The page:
Key Compression for Isogeny-Based Cryptosystems
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We present a method for key compression in quantum-resistant isogeny-based cryptosystems, which reduces storage and transmission costs of per-party public information by a factor of two, with no effect on the security level of the scheme. We achieve this reduction by compressing both the representation of an elliptic curve, and torsion points on said curve. Compression of the elliptic curve is achieved by associating each j-invariant to a canonical choice of elliptic curve, and the torsion points will be represented as linear combinations with respect to a canonical choice of basis for this subgroup. This method of compressing public information can be applied to numerous isogeny-based protocols, such as key exchange, zero-knowledge identification, and public-key encryption. The details of utilizing compression for each of these cryptosystems is explained. We provide implementation results showing the computational cost of key compression and decompression at various security levels. Our results show that isogeny-based cryptosystems achieve the smallest possible key sizes among all existing families of post-quantum cryptosystems at practical security levels.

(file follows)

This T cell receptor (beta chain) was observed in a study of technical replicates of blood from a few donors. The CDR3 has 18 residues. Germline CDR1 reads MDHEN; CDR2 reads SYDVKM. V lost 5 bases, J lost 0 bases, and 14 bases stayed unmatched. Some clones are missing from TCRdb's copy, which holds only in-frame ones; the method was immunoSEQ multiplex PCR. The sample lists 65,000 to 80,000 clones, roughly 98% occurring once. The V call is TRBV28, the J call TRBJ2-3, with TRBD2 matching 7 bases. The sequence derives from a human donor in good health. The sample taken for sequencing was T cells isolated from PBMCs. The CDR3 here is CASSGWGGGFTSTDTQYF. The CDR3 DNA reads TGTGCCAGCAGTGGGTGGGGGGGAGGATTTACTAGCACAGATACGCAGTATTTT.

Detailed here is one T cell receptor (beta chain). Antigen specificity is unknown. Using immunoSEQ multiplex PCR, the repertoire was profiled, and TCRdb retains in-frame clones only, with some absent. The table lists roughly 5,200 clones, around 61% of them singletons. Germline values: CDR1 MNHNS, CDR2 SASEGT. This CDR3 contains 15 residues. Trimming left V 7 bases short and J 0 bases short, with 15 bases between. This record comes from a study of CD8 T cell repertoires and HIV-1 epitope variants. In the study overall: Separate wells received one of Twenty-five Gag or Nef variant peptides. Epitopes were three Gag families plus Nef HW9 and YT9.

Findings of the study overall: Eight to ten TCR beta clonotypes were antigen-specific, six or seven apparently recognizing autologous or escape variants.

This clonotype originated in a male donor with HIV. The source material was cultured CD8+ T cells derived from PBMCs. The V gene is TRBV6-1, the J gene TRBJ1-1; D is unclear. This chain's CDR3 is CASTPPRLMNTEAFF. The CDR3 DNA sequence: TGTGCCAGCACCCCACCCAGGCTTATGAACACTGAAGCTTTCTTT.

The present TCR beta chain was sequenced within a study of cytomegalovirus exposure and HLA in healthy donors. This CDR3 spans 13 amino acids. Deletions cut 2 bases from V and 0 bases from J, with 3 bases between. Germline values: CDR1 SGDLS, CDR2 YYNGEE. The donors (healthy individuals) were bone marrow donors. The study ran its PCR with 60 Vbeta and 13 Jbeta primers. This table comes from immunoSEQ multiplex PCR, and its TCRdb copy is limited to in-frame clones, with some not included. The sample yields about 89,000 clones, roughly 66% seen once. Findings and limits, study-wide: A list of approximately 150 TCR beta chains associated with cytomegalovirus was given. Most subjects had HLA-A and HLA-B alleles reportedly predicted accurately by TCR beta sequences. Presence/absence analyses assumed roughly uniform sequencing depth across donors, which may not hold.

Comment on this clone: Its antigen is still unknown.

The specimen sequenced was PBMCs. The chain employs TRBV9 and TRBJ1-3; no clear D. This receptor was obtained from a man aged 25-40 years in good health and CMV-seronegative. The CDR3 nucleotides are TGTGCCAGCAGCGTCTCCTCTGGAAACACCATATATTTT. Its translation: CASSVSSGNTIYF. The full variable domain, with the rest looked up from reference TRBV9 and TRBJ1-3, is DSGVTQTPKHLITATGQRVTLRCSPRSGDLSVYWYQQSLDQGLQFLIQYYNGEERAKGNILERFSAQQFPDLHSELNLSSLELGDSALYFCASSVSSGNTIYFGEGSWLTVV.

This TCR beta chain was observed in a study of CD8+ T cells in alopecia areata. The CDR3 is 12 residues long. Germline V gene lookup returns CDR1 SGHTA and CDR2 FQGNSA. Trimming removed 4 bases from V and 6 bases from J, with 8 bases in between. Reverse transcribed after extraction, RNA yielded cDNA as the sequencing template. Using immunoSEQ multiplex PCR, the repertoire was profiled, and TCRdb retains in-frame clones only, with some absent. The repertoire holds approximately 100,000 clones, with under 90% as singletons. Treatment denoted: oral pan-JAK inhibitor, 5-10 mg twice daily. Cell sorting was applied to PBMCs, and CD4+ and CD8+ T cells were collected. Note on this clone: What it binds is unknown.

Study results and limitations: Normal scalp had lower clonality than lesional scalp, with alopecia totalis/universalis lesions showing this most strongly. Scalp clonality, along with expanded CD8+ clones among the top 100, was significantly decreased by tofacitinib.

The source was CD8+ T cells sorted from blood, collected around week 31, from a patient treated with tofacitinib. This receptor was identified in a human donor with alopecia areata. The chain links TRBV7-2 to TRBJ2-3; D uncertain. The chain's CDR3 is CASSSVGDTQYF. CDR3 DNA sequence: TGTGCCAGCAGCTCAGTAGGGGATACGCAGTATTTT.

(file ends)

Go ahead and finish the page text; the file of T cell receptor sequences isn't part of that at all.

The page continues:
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Christopher Leonardi (2016). Key Compression for Isogeny-Based Cryptosystems. UWSpace. http://hdl.handle.net/10012/10387